This is the second of three posts looking at the details of a functional framework for Web 2.0 / social media. An introductory post is here, and the first substantive post on the framework can be found here.
Geez, you sure can tell when semester hits - blog posts here come to a grinding halt! What was supposed to be a short interlude of a couple of days has turned into a couple of weeks.
In the first post on the framework, we looked at three kinds of content contributions members of a social media community can make to a social media platform. This post addresses the second category of contributions: those to the social network itself.
The social network is a critical part of what makes Web 2.0 different - in fact, I think that the social nature of Web 2.0 is the thing that makes Web 2.0 fundamentally different to what came before. Social phenomena are notoriously hard to understand. Just look at the competing paradigms in sociology and social science research, all wrestling with the complexity of explaining non-rational human behaviour.
But for our purposes I think we can conceive of three different kinds of contributions to a social network supported by a social media platform:
- Creating new social networks or groupings
- Administering these networks
- General participation in the social network
Each of these three kinds of activities can be formalised to a greater or lesser extent and either explicitly built into the social media platform, or occur in a much more organic way. Indeed, even when formal mechanisms are in place to establish groups or networks, informal groups also tend to form. For example, Flickr.com's groups or Reddit's sub-reddits provide explicit, formal groups to which community members may belong. But the use of contact or friends lists, or simply engaging with other users on the site can lead to informal groupings that can socialise and collaborate. Networks or groups can be short-lived, forming around a specific event, or more permanent.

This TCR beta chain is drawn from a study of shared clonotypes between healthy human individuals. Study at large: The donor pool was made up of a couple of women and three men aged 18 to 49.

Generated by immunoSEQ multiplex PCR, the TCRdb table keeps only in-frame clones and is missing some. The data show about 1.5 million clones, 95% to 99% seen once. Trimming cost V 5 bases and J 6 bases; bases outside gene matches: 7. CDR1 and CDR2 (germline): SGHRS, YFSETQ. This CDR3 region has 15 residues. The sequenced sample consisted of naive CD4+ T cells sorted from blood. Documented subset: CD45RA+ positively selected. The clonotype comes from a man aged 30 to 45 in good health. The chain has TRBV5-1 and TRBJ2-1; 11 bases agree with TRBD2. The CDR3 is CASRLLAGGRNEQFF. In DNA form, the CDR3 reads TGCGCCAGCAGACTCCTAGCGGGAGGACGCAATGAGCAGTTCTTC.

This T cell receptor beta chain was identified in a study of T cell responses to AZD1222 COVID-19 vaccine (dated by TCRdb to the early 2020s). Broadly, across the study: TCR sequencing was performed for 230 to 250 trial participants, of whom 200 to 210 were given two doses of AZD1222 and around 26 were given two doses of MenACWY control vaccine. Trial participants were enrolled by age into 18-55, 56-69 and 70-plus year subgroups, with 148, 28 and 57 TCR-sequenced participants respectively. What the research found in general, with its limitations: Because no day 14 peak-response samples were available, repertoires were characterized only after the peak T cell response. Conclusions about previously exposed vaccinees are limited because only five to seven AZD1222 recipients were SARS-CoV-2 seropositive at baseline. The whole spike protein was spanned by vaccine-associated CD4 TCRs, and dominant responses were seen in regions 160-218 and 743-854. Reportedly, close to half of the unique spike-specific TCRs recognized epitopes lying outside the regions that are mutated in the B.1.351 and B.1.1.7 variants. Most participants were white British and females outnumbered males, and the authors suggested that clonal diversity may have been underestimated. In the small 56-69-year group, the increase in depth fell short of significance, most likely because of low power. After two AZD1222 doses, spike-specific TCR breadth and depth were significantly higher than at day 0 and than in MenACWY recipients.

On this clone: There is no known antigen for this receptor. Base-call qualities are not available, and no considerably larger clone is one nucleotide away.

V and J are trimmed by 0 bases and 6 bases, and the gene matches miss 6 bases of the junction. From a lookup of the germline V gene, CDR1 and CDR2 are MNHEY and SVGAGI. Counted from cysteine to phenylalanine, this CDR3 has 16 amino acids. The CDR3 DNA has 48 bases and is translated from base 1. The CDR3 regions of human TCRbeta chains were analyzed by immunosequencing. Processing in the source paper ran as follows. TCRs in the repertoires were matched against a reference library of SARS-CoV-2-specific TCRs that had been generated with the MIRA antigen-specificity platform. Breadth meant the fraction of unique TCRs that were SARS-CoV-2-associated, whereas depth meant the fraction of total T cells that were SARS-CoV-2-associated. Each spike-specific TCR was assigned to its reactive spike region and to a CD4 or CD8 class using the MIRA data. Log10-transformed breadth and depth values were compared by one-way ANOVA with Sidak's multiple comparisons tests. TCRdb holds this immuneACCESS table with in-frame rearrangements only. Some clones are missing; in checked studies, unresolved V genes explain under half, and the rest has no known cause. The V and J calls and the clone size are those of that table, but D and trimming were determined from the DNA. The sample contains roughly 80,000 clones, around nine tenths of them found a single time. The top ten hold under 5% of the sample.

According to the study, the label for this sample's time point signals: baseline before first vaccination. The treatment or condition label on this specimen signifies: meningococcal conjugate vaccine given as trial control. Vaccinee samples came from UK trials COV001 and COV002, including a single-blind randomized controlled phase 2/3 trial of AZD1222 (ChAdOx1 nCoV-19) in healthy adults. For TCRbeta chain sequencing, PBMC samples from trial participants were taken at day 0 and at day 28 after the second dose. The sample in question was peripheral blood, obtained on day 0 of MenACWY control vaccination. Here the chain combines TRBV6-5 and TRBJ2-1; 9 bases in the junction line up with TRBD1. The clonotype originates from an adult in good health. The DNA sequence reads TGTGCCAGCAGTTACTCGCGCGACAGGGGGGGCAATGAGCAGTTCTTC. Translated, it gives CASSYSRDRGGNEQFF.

Regardless of the purpose of the grouping, at some stage the network has to be initiated which can happen in several ways. Many sites support mechanisms for reflecting real-world social networks such as families and friends through the use of contact lists and groupings. These also support intra-platform groupings as they form as well. Social networks will typically have various formal and informal norms and rules (with occasional discrepancies between the two). A group might form based on the initiative of one, or a small group of members, or the platform itself may encourage a grouping, such as with Facebook's country, city or school-based networks. In the former case, the initiators of a social network may require a comparatively high profile to encourage other users to connect with the group.
Social networks also rely on governance of the group to enforce the rules and norms. In some cases, these tasks fall to the group as a whole, in others there are one or more members designated as 'moderators' or something similar. At first, it may be that the members who started the group perform the role of group moderator, but over time, other members and the group as a whole can take on the tasks. A healthy social network, to a certain extent, will be self-governing, but from time-to-time issues arise where if there is disagreement on how the rules should be applied, or discrepancy between what the group as a whole expects and what is actually undertaken by the group moderators, the group itself may devolve into factions or simply go out of existence. Group governance, therefore, is an important part of ensuring that a social network remains healthy and functional. The health and functionality of a social media platform itself is a function of the health and functionality of the various networks that it supports.
Finally, there are the acts of socialisation of the community members themselves. Typically these socialisation acts will be in the form of the primary and secondary contributions to content I wrote about in the last post. But they also include private messages (like Twitter's direct message feature, or Flickr's mail system). These activities collectively make up the social fabric of the individual social networks as well as the broader community on a social media platform, all of which are further shaped by the technical design of the platform itself.
Interestingly, while the nature of the technology (ie. its design and features) shapes the nature of the social networks on the platform, the community also helps to shape the technology (for the academically minded, this is an example of Gidden's duality of structure and Orlikowksi's adaptation of this idea to technology). This idea, of the platform itself being shaped by the community will be the topic of my next post, which will hopefully not as long coming as this post was!